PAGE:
Saturday, December 10, 2011

A Personal Devil, by Roberta Gellis (author), Nadia May (reader)

Blackstone Audiobooks, ISBN 9780786181889, January 2005

This is the second Magdalene la Batarde mystery, Gellis's 12th-century London whoremistress who protects her women and caters to a clientele who can pay enough to keep them in comfort. With her clientele, and with the Bishop of Winchester as her landlord (she rents the Old Priory Guesthouse as her whorehouse), she has a much wider range of contacts and potential allies than the average whoremistress.

She also has more education and culture than the average whoremistress, but we only gradually learn bits and pieces of her background to help explain this. In this second entry in the series, one of Magdalene's former whores, the blind Sabina, is now established as the mistress of the saddle maker, Maynard. Maynard's face is disfigured by an ugly birthmark, but Sabina, being blind, sees only his kind and gentle nature and his strong and graceful body.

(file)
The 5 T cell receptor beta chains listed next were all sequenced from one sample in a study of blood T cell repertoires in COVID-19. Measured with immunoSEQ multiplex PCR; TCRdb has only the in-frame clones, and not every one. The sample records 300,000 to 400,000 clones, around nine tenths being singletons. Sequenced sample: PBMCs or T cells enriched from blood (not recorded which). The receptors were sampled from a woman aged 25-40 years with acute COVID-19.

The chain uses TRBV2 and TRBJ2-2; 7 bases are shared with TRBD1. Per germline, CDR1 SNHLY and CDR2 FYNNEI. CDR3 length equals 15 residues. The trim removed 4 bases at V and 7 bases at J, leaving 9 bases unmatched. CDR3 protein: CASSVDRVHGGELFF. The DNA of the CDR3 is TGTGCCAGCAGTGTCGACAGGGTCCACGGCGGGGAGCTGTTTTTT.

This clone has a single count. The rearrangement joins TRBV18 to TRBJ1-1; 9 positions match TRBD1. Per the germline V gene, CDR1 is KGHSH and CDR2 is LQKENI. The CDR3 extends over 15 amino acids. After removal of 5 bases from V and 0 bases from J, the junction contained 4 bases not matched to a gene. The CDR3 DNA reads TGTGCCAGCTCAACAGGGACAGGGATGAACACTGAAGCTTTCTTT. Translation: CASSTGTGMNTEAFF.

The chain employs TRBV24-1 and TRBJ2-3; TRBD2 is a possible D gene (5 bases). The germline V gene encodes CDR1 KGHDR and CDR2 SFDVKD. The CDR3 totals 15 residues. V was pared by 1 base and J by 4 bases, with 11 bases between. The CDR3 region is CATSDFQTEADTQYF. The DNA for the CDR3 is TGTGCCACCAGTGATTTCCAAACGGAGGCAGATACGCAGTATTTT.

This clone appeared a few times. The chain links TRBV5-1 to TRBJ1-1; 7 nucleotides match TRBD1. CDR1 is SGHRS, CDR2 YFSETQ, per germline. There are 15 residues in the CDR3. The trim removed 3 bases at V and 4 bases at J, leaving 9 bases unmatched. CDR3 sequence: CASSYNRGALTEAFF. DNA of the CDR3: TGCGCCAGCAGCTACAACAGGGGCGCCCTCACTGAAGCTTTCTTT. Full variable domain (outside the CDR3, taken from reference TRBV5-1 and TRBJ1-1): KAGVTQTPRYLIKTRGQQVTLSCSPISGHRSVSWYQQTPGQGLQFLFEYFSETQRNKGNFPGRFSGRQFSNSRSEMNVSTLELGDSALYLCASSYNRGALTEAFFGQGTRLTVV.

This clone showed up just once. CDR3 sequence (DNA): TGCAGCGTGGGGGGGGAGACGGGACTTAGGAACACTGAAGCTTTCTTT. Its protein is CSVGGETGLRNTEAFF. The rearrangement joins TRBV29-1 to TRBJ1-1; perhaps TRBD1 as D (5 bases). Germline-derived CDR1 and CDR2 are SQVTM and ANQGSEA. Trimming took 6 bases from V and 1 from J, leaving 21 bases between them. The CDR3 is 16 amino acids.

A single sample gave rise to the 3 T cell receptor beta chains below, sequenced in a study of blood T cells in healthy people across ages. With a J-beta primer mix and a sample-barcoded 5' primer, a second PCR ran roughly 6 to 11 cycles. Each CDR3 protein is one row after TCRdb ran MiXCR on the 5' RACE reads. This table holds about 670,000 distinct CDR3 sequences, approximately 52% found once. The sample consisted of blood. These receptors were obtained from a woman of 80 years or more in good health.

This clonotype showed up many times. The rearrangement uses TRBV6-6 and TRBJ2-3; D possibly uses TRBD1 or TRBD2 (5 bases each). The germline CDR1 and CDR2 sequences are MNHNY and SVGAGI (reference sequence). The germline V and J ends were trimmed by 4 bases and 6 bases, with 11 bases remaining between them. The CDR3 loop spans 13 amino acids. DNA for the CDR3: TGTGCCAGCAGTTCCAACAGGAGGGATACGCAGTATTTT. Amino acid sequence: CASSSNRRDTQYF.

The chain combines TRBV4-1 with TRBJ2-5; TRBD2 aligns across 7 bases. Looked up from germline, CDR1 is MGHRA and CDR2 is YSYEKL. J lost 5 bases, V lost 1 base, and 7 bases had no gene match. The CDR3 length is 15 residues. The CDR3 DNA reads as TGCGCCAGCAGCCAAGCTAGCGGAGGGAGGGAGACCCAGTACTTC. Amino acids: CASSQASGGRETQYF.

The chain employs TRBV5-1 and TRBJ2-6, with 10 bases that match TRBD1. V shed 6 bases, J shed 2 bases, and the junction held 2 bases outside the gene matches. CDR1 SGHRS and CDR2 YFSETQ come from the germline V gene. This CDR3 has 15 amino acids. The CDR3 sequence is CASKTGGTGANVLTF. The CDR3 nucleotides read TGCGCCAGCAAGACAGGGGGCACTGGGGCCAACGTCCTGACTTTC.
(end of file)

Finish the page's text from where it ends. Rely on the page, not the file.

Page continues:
All is well until Maynard's appallingly nasty, vicious wife, Berthild, is found dead, murdered, in the yard of Maynard's shop.

Thursday, December 8, 2011

Get Back to Work Faster: The Ultimate Job Seeker's Guide, by Jill Konrath

Sales Gravy Press, ISBN 9780981800486,  October 2009

Jill Konrath wants to share the secret of finding well-paid work as quickly as possible even in a terrible economy. She's happy to share that secret for free; you can buy a paperback copy of her book on Amazon, or you can download a pdf copy for free from her website, at

The core of her secret is quite simple: Be a hard-driven, brilliant salesperson.

Really, there are a lot of specific and useful recommendations here. There is also information about valuable resources, most free, some not, that can be valuable additions to your job-hunting strategy.

Monday, December 5, 2011

The Mystery of Grace, by Charles de Lint (author), Paul Michael Garcia (reader), Tai Sammons (reader)